By Joseph Rose
on June 03, 2013 at 8:40 AM, updated June 04, 2013 at 10:15 AM
With the past decade’s rapid growth in bicycle commuting, several U.S. cities have been in a race to build dedicated bike lanes.
Portland has more than 181 miles of bike lanes. Chicago and Minneapolis have promised to surpass the Pacific Northwest’s pedaling mecca.
But dedicated bike lanes are not necessarily the most important factors in reducing the severity of injuries in crashes between bikes and cars, according to a new University at Buffalo study.
Instead, the findings, presented May 16 at the annual meeting of the Society for Academic Emergency Medicine, show light and speed are much bigger factors.
The university said Dietrich Jehle, professor of emergency medicine, and Kelsey Helak, a student in the School of Medicine and Biomedical Sciences, examined whether cyclists injured in collisions with cars while traveling in bike lanes had less severe injuries than those sharing the same traffic lane.
Previous research has shown that bike lanes do reduce the number of such collisions.
So, the authors looked at National Highway Traffic Safety Administration cycling “injury severity” data from 2010 and data on factors affecting bike-motor vehicle crashes from 2002 to 2010, according to a new release.
“Our findings show that bike lanes or paved shoulders by themselves do not significantly reduce the severity of injuries sustained by cyclists,” Jehle said in a news release. “The data show that other factors may be more important in reducing the severity of cyclists’ injuries, including the speed of motor vehicles traveling near them and how much light there is.”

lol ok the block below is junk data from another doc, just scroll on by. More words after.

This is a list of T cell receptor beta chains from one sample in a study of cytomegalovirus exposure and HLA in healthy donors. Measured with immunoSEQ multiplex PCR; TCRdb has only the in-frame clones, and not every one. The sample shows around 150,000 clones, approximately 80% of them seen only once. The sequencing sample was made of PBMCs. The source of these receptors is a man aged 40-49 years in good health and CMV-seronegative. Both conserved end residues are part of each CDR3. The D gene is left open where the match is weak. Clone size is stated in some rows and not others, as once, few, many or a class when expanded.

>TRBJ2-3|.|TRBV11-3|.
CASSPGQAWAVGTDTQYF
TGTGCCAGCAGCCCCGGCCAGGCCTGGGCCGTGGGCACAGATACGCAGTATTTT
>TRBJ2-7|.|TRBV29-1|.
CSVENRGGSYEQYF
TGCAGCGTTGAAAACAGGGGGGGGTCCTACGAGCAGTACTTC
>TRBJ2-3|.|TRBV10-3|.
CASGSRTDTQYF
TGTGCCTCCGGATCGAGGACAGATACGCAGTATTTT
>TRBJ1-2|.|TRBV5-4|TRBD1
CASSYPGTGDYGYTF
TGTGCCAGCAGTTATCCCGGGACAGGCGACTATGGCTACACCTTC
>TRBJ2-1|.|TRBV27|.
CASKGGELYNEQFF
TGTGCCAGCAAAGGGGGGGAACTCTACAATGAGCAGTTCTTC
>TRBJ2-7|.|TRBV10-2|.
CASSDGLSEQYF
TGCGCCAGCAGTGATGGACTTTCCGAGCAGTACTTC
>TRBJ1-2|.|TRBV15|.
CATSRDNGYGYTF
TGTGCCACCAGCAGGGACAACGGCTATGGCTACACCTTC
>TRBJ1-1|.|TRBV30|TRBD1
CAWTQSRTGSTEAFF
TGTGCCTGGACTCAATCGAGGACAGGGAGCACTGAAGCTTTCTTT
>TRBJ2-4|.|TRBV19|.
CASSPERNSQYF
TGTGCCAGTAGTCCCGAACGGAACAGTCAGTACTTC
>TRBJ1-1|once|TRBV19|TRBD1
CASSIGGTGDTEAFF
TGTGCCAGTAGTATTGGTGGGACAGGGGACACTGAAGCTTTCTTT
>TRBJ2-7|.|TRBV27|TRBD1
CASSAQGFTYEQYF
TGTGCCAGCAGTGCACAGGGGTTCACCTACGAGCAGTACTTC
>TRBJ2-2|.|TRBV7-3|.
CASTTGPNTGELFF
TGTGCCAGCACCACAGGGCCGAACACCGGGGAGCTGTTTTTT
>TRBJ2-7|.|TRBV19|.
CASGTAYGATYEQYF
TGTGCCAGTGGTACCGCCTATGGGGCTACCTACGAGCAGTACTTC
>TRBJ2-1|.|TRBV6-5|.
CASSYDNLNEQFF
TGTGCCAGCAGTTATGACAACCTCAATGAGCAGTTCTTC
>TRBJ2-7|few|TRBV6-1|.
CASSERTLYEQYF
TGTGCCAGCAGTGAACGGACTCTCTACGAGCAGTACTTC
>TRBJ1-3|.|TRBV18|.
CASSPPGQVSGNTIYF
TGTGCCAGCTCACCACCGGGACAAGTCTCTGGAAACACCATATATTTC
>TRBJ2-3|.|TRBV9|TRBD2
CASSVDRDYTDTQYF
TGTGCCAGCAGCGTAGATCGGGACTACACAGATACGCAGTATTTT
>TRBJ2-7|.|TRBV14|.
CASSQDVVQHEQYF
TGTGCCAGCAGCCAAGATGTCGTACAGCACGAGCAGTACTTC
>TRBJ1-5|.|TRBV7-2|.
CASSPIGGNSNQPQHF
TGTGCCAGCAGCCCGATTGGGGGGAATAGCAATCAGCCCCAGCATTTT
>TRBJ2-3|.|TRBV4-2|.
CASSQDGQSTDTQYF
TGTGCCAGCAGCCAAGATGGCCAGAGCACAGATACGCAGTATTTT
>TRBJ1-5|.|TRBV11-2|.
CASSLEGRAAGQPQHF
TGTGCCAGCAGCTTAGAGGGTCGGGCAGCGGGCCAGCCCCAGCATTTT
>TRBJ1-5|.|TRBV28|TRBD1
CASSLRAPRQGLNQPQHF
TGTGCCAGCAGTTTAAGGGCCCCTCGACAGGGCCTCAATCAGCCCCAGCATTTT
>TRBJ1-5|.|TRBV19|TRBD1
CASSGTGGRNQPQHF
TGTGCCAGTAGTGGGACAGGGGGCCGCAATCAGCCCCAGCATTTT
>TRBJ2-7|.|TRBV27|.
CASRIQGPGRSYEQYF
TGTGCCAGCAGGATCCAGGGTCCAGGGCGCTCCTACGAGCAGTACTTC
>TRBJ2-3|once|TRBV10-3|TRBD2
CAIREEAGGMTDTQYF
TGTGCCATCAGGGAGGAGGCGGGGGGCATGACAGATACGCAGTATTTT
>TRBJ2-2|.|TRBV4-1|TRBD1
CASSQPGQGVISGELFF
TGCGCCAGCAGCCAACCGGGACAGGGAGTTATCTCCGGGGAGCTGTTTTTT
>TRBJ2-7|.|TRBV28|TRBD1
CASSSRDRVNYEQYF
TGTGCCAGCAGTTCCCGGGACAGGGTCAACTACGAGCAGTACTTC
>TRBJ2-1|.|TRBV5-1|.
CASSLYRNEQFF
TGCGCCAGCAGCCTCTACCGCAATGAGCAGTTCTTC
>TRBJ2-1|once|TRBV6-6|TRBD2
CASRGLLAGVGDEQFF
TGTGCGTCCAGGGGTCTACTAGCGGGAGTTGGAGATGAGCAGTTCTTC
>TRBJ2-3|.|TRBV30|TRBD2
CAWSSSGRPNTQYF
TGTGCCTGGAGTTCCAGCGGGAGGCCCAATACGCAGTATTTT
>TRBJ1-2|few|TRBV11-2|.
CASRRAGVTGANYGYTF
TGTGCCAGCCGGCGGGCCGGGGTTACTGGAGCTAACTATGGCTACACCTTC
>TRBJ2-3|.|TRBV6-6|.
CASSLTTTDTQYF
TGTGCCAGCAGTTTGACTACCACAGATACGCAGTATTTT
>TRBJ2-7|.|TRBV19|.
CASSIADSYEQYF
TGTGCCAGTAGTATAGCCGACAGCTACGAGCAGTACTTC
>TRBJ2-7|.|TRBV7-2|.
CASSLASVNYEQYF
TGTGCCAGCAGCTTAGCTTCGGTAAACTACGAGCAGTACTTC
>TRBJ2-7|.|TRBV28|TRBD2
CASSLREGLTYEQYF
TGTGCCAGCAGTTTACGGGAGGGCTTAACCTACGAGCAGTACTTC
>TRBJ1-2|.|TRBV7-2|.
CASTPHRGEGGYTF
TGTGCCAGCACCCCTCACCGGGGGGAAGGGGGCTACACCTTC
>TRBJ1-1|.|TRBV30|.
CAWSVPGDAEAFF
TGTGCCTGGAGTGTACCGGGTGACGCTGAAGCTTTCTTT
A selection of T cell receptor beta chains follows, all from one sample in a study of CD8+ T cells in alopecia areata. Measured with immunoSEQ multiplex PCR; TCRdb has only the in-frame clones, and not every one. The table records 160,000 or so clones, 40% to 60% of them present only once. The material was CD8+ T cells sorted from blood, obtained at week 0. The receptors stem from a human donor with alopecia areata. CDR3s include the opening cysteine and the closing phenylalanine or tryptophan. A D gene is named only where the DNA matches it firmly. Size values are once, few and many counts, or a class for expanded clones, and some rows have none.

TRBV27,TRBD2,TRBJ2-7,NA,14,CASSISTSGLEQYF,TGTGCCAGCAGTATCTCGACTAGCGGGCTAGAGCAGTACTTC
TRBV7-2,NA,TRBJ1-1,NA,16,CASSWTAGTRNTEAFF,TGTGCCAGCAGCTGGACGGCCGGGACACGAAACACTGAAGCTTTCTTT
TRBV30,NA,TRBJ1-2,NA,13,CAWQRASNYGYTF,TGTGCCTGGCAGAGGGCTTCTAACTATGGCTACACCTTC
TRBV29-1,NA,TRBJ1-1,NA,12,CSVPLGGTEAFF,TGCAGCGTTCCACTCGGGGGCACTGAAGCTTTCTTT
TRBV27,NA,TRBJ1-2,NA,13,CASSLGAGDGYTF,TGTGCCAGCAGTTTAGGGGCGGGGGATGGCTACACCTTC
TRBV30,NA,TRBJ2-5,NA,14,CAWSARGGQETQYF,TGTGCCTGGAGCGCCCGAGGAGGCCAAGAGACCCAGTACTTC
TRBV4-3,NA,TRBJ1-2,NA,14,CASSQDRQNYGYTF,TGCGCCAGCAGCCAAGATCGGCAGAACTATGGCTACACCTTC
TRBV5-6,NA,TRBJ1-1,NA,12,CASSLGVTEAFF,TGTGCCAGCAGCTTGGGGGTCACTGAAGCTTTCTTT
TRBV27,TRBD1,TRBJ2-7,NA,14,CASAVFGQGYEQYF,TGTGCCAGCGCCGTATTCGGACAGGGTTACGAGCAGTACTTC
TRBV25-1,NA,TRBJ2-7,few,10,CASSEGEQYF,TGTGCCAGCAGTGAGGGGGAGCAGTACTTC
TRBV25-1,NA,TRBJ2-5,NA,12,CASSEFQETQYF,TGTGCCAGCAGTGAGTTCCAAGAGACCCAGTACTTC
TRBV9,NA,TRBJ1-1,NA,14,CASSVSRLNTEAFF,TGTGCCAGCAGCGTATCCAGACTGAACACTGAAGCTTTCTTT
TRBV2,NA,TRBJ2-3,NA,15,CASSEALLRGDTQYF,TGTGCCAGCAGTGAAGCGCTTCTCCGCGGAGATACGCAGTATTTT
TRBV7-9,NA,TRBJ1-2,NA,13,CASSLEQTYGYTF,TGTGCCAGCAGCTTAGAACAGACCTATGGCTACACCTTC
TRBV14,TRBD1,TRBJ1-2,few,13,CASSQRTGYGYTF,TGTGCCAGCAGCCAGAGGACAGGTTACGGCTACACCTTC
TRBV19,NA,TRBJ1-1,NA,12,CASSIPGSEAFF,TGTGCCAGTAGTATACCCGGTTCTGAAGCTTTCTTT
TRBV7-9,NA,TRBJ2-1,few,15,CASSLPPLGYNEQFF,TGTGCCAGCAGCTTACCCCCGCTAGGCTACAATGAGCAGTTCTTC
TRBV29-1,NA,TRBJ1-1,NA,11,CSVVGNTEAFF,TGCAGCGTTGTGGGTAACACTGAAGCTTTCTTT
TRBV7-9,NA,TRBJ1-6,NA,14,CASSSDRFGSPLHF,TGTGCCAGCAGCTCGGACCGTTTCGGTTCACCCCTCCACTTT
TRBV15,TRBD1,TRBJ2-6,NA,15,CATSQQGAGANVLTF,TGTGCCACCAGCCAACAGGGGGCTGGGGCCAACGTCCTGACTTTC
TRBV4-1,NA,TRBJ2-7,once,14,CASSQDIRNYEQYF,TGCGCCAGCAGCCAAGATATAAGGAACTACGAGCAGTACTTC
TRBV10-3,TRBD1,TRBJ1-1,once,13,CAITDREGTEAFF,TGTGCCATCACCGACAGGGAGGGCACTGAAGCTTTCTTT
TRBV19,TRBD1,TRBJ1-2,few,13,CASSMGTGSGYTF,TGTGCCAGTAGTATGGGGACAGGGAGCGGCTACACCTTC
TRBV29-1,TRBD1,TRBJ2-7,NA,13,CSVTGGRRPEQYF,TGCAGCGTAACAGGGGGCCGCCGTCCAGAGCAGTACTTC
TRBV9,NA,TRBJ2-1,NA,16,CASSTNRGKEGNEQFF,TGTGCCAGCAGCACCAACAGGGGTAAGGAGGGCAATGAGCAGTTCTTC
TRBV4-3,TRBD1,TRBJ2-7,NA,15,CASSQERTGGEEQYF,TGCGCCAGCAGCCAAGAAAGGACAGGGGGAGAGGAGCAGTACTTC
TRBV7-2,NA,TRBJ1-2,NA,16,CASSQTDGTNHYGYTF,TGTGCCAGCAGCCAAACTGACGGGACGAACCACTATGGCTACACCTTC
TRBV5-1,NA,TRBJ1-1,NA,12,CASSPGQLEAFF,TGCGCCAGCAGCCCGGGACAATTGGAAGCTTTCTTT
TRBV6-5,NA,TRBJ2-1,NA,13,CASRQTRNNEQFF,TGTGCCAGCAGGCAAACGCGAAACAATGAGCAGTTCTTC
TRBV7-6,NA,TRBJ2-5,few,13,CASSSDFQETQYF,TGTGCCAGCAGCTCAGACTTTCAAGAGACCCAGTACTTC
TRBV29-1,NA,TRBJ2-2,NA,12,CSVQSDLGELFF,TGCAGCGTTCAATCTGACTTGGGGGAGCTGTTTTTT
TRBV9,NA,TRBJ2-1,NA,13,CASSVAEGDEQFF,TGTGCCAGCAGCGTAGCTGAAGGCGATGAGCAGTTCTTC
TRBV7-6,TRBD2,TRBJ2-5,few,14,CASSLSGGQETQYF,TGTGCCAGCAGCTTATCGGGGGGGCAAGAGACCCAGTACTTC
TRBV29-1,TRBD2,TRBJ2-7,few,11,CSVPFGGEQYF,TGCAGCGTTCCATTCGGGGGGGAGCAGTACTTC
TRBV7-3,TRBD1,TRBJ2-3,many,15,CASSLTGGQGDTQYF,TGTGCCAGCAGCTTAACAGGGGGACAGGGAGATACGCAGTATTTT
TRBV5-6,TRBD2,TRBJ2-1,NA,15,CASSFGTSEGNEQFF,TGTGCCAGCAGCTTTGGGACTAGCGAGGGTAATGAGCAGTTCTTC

Other factors, including alcohol use, riding in darkness (even with streetlights) and a road’s posted speed limit “are more significant safety factors for cyclists to consider and adjust for than riding in bike lanes,” the university said study found.
The data show the severity of cyclist injuries was nearly the same whether the bike rider was in bike lanes or sharing a lane with auto traffic.
From the report (pdf):
“The study did control for posted speed limit, alcohol use by the motor vehicle driver, time of day, weather and cyclist’s use of a helmet.
The UB study notes that the National Highway Traffic Safety Administration has reported that while only 1 % of trips in the U.S. are made by bicycle, 2 % of all traffic fatalities are those of bicyclists.”
The research gives PBOT yet another reason to consider the findings of a recent City Club of Portland report on bicycling. That report recommends a move away from striping bike lanes on thoroughfares in favor of building more “neighborhood greenways” using quieter side streets and cycle tracks along busier avenues.
— Joseph Rose